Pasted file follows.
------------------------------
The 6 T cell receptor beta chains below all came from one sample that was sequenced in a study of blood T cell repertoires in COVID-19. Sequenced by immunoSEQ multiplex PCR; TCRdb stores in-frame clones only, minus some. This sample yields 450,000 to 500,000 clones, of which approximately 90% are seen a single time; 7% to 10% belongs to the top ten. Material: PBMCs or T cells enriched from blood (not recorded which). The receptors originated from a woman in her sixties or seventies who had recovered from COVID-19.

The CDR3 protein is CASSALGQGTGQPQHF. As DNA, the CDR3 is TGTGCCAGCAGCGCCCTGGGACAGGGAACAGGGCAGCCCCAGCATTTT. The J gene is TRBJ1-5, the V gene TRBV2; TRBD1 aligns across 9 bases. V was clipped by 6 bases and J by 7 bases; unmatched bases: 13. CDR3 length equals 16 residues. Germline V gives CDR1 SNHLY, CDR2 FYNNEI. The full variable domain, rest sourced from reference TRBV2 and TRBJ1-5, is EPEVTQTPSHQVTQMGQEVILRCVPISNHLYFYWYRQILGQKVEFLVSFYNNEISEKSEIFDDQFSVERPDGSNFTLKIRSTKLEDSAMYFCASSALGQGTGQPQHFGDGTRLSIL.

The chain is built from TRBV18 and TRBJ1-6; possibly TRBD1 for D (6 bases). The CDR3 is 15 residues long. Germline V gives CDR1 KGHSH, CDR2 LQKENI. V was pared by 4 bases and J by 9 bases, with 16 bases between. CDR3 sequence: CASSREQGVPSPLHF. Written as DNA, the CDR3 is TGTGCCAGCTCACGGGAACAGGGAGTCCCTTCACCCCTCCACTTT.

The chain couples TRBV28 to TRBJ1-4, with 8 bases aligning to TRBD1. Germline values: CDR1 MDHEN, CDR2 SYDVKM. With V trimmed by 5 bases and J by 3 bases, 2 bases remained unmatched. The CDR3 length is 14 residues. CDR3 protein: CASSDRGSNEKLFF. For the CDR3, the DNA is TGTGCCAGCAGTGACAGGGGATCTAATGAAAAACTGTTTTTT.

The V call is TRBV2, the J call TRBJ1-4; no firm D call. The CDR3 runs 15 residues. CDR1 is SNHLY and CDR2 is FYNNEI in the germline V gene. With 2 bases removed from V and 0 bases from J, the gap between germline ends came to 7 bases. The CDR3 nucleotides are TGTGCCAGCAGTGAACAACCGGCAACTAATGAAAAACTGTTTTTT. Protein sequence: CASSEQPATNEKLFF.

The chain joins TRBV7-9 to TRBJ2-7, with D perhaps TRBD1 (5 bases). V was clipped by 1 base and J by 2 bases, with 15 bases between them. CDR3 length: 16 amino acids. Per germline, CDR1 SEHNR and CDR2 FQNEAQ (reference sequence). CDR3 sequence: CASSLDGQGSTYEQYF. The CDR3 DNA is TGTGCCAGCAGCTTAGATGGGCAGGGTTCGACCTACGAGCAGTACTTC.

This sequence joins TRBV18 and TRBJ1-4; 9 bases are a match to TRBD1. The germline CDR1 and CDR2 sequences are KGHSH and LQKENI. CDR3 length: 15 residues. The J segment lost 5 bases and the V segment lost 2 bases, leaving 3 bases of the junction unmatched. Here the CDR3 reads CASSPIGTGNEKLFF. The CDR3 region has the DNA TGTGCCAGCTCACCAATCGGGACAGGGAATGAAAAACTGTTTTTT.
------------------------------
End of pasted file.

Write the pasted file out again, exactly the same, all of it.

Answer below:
The 6 T cell receptor beta chains below all came from one sample that was sequenced in a study of blood T cell repertoires in COVID-19. Sequenced by immunoSEQ multiplex PCR; TCRdb stores in-frame clones only, minus some. This sample yields 450,000 to 500,000 clones, of which approximately 90% are seen a single time; 7% to 10% belongs to the top ten. Material: PBMCs or T cells enriched from blood (not recorded which). The receptors originated from a woman in her sixties or seventies who had recovered from COVID-19.

The CDR3 protein is CASSALGQGTGQPQHF. As DNA, the CDR3 is TGTGCCAGCAGCGCCCTGGGACAGGGAACAGGGCAGCCCCAGCATTTT. The J gene is TRBJ1-5, the V gene TRBV2; TRBD1 aligns across 9 bases. V was clipped by 6 bases and J by 7 bases; unmatched bases: 13. CDR3 length equals 16 residues. Germline V gives CDR1 SNHLY, CDR2 FYNNEI. The full variable domain, rest sourced from reference TRBV2 and TRBJ1-5, is EPEVTQTPSHQVTQMGQEVILRCVPISNHLYFYWYRQILGQKVEFLVSFYNNEISEKSEIFDDQFSVERPDGSNFTLKIRSTKLEDSAMYFCASSALGQGTGQPQHFGDGTRLSIL.

The chain is built from TRBV18 and TRBJ1-6; possibly TRBD1 for D (6 bases). The CDR3 is 15 residues long. Germline V gives CDR1 KGHSH, CDR2 LQKENI. V was pared by 4 bases and J by 9 bases, with 16 bases between. CDR3 sequence: CASSREQGVPSPLHF. Written as DNA, the CDR3 is TGTGCCAGCTCACGGGAACAGGGAGTCCCTTCACCCCTCCACTTT.

The chain couples TRBV28 to TRBJ1-4, with 8 bases aligning to TRBD1. Germline values: CDR1 MDHEN, CDR2 SYDVKM. With V trimmed by 5 bases and J by 3 bases, 2 bases remained unmatched. The CDR3 length is 14 residues. CDR3 protein: CASSDRGSNEKLFF. For the CDR3, the DNA is TGTGCCAGCAGTGACAGGGGATCTAATGAAAAACTGTTTTTT.

The V call is TRBV2, the J call TRBJ1-4; no firm D call. The CDR3 runs 15 residues. CDR1 is SNHLY and CDR2 is FYNNEI in the germline V gene. With 2 bases removed from V and 0 bases from J, the gap between germline ends came to 7 bases. The CDR3 nucleotides are TGTGCCAGCAGTGAACAACCGGCAACTAATGAAAAACTGTTTTTT. Protein sequence: CASSEQPATNEKLFF.

The chain joins TRBV7-9 to TRBJ2-7, with D perhaps TRBD1 (5 bases). V was clipped by 1 base and J by 2 bases, with 15 bases between them. CDR3 length: 16 amino acids. Per germline, CDR1 SEHNR and CDR2 FQNEAQ (reference sequence). CDR3 sequence: CASSLDGQGSTYEQYF. The CDR3 DNA is TGTGCCAGCAGCTTAGATGGGCAGGGTTCGACCTACGAGCAGTACTTC.

This sequence joins TRBV18 and TRBJ1-4; 9 bases are a match to TRBD1. The germline CDR1 and CDR2 sequences are KGHSH and LQKENI. CDR3 length: 15 residues. The J segment lost 5 bases and the V segment lost 2 bases, leaving 3 bases of the junction unmatched. Here the CDR3 reads CASSPIGTGNEKLFF. The CDR3 region has the DNA TGTGCCAGCTCACCAATCGGGACAGGGAATGAAAAACTGTTTTTT.